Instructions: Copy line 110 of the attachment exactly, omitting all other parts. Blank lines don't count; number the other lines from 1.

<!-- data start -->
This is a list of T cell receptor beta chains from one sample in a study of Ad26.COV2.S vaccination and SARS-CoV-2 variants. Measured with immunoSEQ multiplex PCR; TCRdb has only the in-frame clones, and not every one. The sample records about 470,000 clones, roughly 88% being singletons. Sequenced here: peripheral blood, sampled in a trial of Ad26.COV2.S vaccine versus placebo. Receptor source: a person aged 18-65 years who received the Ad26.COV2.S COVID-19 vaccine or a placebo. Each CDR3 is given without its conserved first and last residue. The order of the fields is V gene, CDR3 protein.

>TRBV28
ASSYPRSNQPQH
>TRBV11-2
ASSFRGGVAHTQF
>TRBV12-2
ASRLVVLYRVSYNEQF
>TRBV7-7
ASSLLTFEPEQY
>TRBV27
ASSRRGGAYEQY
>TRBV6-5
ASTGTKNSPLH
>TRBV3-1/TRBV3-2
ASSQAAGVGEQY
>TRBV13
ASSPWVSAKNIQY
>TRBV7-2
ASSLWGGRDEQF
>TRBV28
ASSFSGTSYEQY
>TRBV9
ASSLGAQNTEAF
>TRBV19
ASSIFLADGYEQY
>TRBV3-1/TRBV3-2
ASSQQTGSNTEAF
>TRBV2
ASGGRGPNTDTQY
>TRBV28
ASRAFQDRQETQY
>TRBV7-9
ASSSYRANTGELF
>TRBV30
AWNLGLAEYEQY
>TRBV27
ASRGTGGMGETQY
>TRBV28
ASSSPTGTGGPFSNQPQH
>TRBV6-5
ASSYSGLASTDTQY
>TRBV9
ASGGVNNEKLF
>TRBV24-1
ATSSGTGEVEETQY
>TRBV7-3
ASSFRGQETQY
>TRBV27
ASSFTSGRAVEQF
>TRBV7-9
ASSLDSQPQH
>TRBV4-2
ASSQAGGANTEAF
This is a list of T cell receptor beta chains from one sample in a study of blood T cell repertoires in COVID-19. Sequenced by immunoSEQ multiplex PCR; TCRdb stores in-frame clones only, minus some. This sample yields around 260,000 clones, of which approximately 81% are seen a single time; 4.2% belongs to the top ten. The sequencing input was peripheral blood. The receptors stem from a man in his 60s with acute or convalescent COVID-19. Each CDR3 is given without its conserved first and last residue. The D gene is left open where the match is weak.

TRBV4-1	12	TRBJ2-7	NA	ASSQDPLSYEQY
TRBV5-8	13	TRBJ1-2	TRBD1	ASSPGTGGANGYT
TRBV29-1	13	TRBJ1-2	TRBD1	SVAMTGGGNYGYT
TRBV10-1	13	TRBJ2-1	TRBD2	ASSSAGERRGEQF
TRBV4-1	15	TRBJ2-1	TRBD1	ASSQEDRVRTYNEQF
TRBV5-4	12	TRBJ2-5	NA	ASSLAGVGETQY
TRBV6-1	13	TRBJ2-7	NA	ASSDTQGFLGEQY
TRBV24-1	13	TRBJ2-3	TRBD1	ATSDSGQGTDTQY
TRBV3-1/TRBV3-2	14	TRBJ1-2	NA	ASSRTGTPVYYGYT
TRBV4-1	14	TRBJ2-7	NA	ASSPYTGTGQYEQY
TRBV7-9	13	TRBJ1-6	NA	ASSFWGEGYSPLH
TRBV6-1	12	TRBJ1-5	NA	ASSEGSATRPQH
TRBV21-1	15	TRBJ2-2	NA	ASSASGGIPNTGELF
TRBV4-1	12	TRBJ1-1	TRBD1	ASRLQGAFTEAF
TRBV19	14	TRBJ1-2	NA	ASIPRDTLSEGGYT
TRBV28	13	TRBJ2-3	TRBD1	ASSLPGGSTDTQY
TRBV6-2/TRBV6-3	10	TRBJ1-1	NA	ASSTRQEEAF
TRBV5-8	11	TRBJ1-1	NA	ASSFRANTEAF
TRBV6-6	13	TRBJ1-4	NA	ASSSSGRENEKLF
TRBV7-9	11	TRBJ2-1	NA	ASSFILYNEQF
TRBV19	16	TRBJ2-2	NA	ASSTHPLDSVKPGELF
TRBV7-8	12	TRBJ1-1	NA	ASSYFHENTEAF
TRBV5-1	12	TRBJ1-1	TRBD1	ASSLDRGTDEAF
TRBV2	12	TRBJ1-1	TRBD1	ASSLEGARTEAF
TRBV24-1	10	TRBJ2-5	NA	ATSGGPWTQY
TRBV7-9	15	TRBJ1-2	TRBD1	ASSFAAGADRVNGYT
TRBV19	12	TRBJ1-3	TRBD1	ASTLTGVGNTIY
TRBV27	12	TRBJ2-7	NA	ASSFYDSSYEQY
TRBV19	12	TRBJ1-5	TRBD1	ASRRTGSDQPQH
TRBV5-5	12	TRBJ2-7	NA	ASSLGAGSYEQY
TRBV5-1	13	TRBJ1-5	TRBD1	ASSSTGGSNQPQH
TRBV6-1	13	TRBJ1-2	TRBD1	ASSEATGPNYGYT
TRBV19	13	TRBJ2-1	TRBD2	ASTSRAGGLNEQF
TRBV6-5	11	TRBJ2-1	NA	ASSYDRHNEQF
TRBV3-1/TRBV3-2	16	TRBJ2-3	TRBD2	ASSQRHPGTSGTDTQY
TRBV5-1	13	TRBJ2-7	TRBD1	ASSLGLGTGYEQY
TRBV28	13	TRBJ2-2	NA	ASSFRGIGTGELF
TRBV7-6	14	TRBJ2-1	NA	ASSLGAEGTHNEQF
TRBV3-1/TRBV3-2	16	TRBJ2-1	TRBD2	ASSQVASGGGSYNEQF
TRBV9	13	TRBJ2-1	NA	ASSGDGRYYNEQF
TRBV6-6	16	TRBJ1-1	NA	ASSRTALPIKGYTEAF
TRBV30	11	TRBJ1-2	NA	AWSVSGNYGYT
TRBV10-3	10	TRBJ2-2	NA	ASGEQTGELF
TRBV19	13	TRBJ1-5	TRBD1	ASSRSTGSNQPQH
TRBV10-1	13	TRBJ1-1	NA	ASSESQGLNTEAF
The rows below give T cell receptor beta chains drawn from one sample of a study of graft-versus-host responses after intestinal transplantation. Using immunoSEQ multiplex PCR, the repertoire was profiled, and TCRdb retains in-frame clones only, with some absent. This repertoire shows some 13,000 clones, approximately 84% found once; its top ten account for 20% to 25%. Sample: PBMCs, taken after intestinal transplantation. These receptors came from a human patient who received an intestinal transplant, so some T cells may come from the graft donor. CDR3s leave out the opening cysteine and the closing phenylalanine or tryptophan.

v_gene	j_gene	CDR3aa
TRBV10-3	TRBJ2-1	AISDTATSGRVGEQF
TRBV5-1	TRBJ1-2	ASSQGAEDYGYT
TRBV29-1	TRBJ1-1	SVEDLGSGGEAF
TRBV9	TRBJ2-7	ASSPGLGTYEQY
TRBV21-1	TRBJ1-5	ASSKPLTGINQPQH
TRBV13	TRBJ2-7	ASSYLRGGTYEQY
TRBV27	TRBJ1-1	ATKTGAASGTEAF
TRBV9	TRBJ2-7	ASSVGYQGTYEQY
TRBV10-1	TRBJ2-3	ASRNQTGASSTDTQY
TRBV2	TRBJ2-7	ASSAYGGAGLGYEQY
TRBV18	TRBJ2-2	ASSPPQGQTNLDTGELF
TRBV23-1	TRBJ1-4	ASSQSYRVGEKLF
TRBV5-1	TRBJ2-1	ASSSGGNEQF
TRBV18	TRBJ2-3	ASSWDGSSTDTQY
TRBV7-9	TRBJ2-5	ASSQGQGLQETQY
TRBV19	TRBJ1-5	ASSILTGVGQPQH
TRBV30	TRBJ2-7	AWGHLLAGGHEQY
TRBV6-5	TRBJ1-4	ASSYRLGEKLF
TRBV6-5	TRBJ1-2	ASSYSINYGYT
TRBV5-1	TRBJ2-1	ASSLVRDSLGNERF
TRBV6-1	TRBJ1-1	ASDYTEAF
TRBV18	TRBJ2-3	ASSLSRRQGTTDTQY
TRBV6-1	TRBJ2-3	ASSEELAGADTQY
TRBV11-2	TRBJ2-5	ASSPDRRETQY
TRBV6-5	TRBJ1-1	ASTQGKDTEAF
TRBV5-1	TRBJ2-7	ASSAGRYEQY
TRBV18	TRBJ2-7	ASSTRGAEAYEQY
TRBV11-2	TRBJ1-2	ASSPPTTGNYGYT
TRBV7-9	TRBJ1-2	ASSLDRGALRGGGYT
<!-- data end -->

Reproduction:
TRBV10-1	TRBJ2-3	ASRNQTGASSTDTQY